You just have to educate yourself enough on the part's specifications to know what to pick. The 350 Chevy is probably the easiest do this with because it is so common.
I've yet to see a engine fail that could be directly connected to not balancing.
Only time I would consider balancing is for continuous high rpms like circle track ( because of harmonics)or some kind of extreme stroker crank build.

Quote from "How to Build Horsepower" volume 3, by David Vizard: "All it will mean is that the engine shakes more than we like. Whatever it does is still likely to be less than a balanced 4-cylinder engine."
"Foregoing balancing does not mean that there will be more destructive internal engine loads present. What it does mean is that whatever forces are generated at one journal are not completely countered by forces generated at another. The result is an out-of-balance engine, but the engine is no more likely to fail than if it were perfectly balanced."

In your case, I'd weight-match the individual pieces if you have the ability, but it wouldn't be something I would worry over if you couldn't. 6000 rpm is nothing to a small block, I'd say aftermarket fasteners are far more important. Put it together and run the scat out of it.
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Old 03-15-2009, 05:00 AM
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I'm smiling at your self-imposed red line of 6K rpm.

You will soon see how fast that goes out the window- like the first time you're getting pulled away from in a street "confrontation"!

If you really plan on keeping that 6K promise to yourself, you had better equip it w/a rev limiter.

In a stock-type rebuild that reuses the same rods and crank, Iíd say generally speaking, no balance is necessary- provided the replacement pistons and pins are from a matched set (like most good sets are, now days) and rpm is to be kept reasonable.

A custom crank from a reputable manufacturer that has been balanced to a stated bob-weight can be used with a matched set of rods and matched set of pistons and will usually be fine, also. The difference in weight between the components and the bob-weight value that the crank was balanced to will change the percentage of balance, but will not impart the more harmful loads that are to be avoided. I would recommend a quality harmonic balancer in any event.

But this gets iffy when unknown parts manufacturers are brought into the picture. Was the Chinese woman paying attention that morning when your crank was balanced? Were the rods all pulled from the same +/- 2 gram bin, or were there not enough of them so some were pulled from the next bin? Was the guy at "Claimer Pistons, Inc." hung over? That sort of thing.

So, to balance your engine or not? Sure, if you can afford to, and you do the harmonic balancer and flywheel/flexplate at the same time, and if you want the best performing, longest lived build you can do. Or if it's to be a serious high performance or race build.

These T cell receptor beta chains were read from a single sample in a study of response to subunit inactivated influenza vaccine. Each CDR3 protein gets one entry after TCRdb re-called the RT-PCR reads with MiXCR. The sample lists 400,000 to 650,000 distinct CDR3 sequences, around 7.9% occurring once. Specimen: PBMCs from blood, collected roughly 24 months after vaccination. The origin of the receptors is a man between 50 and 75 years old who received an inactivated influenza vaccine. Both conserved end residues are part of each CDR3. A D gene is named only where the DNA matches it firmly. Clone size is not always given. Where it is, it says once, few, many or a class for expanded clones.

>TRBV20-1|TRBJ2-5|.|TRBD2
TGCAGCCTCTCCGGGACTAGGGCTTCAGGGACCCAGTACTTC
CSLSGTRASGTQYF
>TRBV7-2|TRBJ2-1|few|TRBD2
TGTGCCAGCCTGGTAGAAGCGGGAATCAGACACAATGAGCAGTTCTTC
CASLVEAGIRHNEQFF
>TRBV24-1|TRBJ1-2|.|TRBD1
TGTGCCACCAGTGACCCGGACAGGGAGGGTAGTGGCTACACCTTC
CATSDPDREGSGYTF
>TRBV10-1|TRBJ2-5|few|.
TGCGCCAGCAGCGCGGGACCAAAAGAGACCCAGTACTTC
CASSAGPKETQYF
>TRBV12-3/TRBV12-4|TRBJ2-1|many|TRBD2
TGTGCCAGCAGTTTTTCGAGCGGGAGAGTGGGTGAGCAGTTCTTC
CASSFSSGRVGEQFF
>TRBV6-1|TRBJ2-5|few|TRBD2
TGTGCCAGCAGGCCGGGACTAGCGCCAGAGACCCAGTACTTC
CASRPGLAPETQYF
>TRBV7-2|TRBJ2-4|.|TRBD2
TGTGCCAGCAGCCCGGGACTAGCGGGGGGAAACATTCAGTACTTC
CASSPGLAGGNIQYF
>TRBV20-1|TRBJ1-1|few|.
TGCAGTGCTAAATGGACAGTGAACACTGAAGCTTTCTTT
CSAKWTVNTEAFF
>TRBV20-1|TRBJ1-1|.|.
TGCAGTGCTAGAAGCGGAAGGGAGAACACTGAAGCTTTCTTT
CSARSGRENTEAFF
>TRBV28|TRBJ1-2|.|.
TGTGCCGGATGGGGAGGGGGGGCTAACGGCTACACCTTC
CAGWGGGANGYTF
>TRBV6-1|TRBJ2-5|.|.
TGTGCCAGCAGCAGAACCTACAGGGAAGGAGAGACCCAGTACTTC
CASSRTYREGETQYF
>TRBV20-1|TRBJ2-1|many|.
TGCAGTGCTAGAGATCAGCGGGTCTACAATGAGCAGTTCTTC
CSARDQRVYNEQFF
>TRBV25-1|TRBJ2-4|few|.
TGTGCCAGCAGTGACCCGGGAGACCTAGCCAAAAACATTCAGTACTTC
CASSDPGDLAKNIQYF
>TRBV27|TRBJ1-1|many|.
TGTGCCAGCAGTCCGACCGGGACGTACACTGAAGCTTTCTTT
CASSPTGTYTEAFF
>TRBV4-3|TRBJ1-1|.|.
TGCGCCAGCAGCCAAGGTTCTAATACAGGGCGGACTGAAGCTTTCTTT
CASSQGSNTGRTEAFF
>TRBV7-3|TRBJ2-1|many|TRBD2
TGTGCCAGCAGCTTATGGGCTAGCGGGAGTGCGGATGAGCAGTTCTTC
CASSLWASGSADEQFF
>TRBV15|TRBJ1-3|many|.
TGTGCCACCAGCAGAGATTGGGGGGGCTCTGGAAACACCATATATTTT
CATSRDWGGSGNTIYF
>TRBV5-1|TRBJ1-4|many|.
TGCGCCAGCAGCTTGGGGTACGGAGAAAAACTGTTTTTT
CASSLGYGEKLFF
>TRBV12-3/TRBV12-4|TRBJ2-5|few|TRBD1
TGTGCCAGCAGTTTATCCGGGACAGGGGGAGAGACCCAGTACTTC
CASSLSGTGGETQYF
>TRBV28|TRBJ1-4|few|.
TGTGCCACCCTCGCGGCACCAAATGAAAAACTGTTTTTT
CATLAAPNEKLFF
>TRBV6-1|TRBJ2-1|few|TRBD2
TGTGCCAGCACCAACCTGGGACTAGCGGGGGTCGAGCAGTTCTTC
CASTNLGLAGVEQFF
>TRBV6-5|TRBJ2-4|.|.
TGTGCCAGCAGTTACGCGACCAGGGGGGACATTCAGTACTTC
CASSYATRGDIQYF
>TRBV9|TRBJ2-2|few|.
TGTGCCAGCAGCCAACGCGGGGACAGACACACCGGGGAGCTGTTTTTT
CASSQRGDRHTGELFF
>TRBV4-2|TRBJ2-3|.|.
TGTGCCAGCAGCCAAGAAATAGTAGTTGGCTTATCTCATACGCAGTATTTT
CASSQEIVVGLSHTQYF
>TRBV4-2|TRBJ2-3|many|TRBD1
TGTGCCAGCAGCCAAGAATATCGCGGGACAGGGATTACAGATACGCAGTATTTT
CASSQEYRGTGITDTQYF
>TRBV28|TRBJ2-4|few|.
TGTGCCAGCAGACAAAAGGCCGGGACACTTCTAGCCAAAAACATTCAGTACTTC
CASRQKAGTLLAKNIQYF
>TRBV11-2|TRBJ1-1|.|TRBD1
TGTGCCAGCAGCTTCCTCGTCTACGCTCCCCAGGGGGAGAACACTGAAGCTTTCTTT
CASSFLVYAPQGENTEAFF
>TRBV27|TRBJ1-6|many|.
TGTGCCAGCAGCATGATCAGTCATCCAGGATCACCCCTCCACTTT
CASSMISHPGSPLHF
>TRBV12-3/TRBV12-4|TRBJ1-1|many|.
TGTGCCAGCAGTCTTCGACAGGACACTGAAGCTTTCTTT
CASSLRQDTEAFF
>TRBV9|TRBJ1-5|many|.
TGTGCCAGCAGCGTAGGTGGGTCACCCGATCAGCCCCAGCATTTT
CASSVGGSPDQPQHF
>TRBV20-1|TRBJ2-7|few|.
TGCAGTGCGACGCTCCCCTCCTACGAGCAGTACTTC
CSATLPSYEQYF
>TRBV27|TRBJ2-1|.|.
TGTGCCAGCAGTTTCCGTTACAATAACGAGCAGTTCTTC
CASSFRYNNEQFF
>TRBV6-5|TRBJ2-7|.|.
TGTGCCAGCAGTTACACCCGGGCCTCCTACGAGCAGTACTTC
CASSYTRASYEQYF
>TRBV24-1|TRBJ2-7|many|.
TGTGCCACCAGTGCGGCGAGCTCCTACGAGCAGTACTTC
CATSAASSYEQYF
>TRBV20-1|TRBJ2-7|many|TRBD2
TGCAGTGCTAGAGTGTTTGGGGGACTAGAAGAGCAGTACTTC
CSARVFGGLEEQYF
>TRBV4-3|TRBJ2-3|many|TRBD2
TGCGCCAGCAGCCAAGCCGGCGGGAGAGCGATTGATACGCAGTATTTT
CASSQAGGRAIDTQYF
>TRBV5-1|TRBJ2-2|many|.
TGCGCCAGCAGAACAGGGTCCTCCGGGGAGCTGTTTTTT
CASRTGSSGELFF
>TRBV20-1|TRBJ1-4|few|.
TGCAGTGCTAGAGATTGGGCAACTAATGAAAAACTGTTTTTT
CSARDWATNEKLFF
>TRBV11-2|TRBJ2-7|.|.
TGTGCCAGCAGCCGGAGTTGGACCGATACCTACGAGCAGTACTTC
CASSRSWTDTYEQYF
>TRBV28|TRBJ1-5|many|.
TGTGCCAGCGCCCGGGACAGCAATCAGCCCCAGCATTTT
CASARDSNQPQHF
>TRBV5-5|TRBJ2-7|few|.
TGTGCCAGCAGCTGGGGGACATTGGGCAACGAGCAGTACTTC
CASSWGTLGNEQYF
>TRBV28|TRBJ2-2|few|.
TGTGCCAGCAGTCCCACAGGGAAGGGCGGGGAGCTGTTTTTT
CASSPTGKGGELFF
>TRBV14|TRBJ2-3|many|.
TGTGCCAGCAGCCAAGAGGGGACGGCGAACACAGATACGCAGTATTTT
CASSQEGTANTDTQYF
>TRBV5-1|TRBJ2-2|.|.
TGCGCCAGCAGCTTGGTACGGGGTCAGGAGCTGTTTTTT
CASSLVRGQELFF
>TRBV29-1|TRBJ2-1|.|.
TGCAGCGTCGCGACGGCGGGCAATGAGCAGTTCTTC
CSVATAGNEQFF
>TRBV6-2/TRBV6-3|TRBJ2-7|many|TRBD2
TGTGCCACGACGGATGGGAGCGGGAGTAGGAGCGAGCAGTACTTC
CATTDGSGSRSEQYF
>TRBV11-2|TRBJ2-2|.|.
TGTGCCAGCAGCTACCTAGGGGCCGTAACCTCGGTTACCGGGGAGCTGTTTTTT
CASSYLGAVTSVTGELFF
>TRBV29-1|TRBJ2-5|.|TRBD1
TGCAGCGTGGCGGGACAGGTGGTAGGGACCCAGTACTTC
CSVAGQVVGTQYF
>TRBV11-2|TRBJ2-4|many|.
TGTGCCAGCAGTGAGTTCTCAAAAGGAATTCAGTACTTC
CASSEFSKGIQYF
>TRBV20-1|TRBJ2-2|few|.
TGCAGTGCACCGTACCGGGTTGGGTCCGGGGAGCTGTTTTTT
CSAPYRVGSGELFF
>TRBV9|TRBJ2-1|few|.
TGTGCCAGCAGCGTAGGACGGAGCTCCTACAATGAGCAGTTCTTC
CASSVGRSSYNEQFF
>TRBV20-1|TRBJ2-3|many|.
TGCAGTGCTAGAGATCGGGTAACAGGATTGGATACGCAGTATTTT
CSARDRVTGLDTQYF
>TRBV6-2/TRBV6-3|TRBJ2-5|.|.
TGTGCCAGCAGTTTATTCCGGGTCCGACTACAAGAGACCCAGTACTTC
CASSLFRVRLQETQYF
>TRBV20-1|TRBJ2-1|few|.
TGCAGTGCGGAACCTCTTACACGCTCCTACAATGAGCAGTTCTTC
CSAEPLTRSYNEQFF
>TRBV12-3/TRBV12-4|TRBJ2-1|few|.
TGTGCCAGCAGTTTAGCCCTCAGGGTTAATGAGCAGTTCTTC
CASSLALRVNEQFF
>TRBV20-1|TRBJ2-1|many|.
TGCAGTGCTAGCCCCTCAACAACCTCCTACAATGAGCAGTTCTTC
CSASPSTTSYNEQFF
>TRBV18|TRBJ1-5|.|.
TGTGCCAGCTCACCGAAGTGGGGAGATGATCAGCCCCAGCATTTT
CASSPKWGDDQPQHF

And donít forget the peace of mind that it brings. Satisfaction of knowing youíve done your best is worth something, after all!

Last edited by cobalt327; 03-15-2009 at 05:45 AM.
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Old 03-15-2009, 08:17 AM
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Now those are the kind of responses I was looking for. Thanks a lot everyone! I will probably continue to debate this with myself for a while
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Old 03-15-2009, 11:18 AM
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Rather than give an option as to whether or not you should have your engine balanced, I will give my latest experience.
This winter I did a complete rebuild of my 468 BBC. The rods and pistons were reused, but I had to go with a new crank and fluid damper due to the HP increase. All the research that I did led me to beleive that a "balance" was a critical step in the rebuild. The local machine shop did this at a very reasonable rate ( $175 ) but made absolutely no adjustments to the components. The pistons and rods were virtually identical in weight and the crank required no adjustments either. The only real job they performed was to slightly open the bore of the fluid damper because it was slightly undersized.
As far as my comfort level, I do not regret spending this extra money, but next time, I just may weight the rods and pistons before having the engine balanced and based on the results, decide if I want to make this additional inventment.
In a nut shell, "I invested a lot of time and money in this rebuild and I do sleep better at night knowing that it is all balanced", even though all of these particular parts were "dead on" from the manufacturer.
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Old 03-15-2009, 11:22 AM
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Hi,
I suppose you don't need to balance your wheels then either, according to the non balancers, it's only out a 1/4 oz why bother. I'm sure you have all driven a car with out of balance wheels, felt the vibrations in the steering wheel, what makes you think an out of balance engine is any different? You do as you please, I'll keep having mine balanced, that $300. is only a small portion of what the total cost of the engine is, and it makes me fee better.
Rich

Last edited by richard stewart 3rd; 03-15-2009 at 12:16 PM.
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Old 03-15-2009, 01:06 PM
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Quote:
Originally Posted by richard stewart 3rd
Hi,
I suppose you don't need to balance your wheels then either, according to the non balancers, it's only out a 1/4 oz why bother. I'm sure you have all driven a car with out of balance wheels, felt the vibrations in the steering wheel, what makes you think an out of balance engine is any different? You do as you please, I'll keep having mine balanced, that $300. is only a small portion of what the total cost of the engine is, and it makes me fee better.
Rich
X2
I had my 468 BBC balanced last year,it sure is nice & smooth now,that was money well spent !!!
Guy
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Old 03-15-2009, 01:15 PM
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Richard,